By Stephanie Nedoshytko
A while ago, I came across a surprising phenomenon—debutante balls run by Ukrainian organizations in the United States. The event replaces traditional vyshyvannas with tuxedos and floor-length white gowns. My only knowledge about debutante balls comes from what I’ve seen on TV, from shows like Gilmore Girls to Gossip Girl. Make no mistake, I am no stranger to fancy malankas or zabavas, but I will admit I was shocked Ukrainian organizations organized their own debutante balls. It wasn’t the fancy attire that caught me by surprise, but rather the underlying classist, sexist, and patriarchal connotations.
To understand my concern, let’s look at the background of debutantes. The history of these balls trace back to Western Europe and they were most popular during 1780-1914. Relevant to the Ukrainian context, these events were popular amongst the bourgeoisie in the Austro-Hungarian Empire. The upper echelon of society would present their daughters, the debutantes, for marriage to other members of the aristocracy. This exclusive event allowed only the wealthiest and highest nobility to participate. It was not a place for the common folk. Its main purpose was to show off young daughters as marriageable and high-class real estate. This practice started to fade in the mid-1900s. Notably, in 1958 Queen Elizabeth stopped the practice in the UK.
To my knowledge, Ukrainian debutantes did not take hold in Canada. However, debutante balls are still fairly popular with our neighbours to the south. Girls aged between 14-18 are the typical debutantes presented. Prior to the big event, they are taught “proper social etiquette” and learn a formal waltz alongside their escort. At the ball, each debutante is presented individually. When called, her escort leads her to the front of the hall where she is required to bow to society. Instead of being presented for marriage, modern debutante ball holders state the event is “a way for young women to show themselves and what they’ve accomplished.” As a young woman myself, it’s difficult for me to find the intrigue in this event given its historical background.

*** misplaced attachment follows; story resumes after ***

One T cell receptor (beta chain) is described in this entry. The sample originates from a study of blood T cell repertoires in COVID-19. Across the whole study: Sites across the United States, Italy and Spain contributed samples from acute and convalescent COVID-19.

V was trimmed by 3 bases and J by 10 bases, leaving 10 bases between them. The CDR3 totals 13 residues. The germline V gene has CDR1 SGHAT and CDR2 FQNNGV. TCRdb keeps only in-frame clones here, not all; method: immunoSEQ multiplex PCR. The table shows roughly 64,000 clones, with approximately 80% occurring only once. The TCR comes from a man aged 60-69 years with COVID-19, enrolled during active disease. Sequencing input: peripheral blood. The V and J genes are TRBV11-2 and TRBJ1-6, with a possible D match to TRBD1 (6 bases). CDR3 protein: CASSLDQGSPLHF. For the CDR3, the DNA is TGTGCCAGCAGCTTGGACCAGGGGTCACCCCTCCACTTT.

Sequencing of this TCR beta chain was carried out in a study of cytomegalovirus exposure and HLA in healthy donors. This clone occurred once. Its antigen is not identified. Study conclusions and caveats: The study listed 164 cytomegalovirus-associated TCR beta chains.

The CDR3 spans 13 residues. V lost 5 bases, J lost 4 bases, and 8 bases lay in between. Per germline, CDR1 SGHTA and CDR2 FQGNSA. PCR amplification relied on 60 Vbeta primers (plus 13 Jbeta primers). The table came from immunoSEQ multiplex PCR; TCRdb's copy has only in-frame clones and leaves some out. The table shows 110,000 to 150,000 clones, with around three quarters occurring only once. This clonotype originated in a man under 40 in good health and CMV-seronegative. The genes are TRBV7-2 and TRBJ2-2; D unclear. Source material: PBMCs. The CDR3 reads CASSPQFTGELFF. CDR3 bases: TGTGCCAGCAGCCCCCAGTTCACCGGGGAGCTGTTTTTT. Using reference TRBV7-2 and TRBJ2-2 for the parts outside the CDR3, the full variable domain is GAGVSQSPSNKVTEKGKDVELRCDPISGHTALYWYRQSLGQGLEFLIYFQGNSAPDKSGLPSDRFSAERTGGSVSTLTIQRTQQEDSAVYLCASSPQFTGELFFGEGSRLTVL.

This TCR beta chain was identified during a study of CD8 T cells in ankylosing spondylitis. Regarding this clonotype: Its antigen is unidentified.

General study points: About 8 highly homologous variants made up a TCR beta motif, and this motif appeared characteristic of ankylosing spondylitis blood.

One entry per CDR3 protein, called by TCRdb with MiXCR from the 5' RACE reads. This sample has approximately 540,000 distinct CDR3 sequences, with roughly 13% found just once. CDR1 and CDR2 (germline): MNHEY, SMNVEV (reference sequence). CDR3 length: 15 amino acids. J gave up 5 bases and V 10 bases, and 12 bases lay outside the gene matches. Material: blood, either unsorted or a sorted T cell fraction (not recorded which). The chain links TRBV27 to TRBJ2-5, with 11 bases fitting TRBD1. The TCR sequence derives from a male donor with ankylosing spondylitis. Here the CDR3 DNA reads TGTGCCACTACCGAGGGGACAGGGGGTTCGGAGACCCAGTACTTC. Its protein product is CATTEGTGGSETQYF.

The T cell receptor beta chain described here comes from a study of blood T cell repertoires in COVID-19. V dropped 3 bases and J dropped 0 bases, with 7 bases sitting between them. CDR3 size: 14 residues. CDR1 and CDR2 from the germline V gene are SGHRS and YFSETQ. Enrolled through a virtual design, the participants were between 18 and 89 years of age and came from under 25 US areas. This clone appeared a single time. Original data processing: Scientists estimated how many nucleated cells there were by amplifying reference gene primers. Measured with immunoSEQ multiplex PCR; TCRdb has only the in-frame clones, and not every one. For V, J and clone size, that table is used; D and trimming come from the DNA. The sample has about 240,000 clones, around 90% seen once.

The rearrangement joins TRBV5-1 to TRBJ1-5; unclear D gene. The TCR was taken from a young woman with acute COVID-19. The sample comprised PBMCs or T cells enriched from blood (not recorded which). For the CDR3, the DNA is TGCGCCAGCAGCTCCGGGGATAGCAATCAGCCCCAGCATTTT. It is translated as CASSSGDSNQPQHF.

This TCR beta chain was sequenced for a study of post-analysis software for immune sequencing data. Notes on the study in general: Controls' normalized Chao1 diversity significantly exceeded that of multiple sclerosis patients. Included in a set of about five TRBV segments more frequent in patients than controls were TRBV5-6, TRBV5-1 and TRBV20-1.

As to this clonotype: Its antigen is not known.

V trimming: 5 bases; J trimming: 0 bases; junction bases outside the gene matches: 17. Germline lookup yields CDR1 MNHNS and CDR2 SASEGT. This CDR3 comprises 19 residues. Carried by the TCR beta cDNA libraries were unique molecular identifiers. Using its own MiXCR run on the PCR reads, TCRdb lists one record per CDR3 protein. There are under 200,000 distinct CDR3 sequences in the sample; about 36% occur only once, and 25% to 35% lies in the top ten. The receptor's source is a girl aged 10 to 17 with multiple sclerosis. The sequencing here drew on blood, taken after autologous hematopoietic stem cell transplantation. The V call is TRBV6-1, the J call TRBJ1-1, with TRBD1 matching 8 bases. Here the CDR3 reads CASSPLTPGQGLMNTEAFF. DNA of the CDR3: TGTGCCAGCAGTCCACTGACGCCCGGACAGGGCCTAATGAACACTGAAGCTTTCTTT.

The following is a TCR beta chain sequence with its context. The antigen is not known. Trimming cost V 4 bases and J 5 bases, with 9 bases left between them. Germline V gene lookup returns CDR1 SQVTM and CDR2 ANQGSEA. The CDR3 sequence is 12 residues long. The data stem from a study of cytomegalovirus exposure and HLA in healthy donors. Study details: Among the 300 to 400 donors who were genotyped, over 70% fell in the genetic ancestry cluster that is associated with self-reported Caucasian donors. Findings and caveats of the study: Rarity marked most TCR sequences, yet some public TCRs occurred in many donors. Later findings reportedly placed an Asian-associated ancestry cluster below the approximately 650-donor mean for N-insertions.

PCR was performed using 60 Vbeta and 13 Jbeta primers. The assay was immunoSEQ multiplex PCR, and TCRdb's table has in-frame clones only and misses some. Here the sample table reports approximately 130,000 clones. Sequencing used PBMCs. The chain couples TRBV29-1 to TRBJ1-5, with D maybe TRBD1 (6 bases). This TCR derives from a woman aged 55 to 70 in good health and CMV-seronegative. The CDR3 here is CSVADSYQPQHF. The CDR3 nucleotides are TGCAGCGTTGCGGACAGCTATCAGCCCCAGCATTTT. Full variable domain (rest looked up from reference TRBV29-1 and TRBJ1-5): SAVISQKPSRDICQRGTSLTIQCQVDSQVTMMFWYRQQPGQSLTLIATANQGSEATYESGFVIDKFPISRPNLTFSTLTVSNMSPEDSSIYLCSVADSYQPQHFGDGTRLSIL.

While I’ve never witnessed or attended a modern debutante ball, I am puzzled as to why the Ukrainian community would choose to throw or participate in an event similar to this. By no means am I intending to shame the organizers of these events or their participants, but I feel there are far better ways to celebrate the youth of our community. If the Ukrainian American community truly wants to showcase women’s accomplishments, it shouldn’t come in a perplexing and antiquated format. A genuine celebration of women’s accomplishments leaves the pricey white dress and escort behind.
As Ukrainians, we do not traditionally celebrate our culture through debutante balls. Some compare debutantes to bat mitzvahs or quinceañeras, claiming similarity. However, this analogy misrepresents these other cultural events and tries to equate a debutante for what it is not. Debutantes hold no cultural weight for Ukrainians. Despite what the debutantes in this video state about their own event in the US, це не є наша традиція. Instead, by celebrating debutantes we are adopting the traditions of one of Ukraine’s colonizers and occupiers—Austro-Hungary.
I agree we as a North American community have modernized. Some of us no longer wear vyshyvannas to malanka and from time-to-time we hold fancy parties. I thoroughly enjoy my time getting dressed up. However, in my opinion, debutante balls don’t represent modernization. Instead, these events represent exclusivity and values from Western Europe hundreds of years ago that were supported by only the upper-most class of aristocracy, coupled with patriarchal ideals.
Maybe I have misunderstood the Ukrainian community’s participation; however, the concept still leaves me with discomfort and disappointment. I am sure debutantes and their families enjoy participating. But, perhaps more reflection is needed on the meaning behind the event. We should consider how these events exclude members of our community, including those not as financially able as well as нові прибулі. We should consider why the unnecessary need exists to present young daughters to “society” for acceptance and not sons. We should consider why these events have been phased out in numerous communities decades ago.
As a Canadian, I realize there are differences between Ukrainian-Canadian and Ukrainian-American culture. But, I also believe we need an inclusive pan-Ukrainian North American community that celebrates Ukrainian culture and traditions and welcomes new ones. Maybe it’s time to scrap the aristocratic debutante ball and disconcerting presentation of young daughters, and instead, celebrate something uniquely Ukrainian.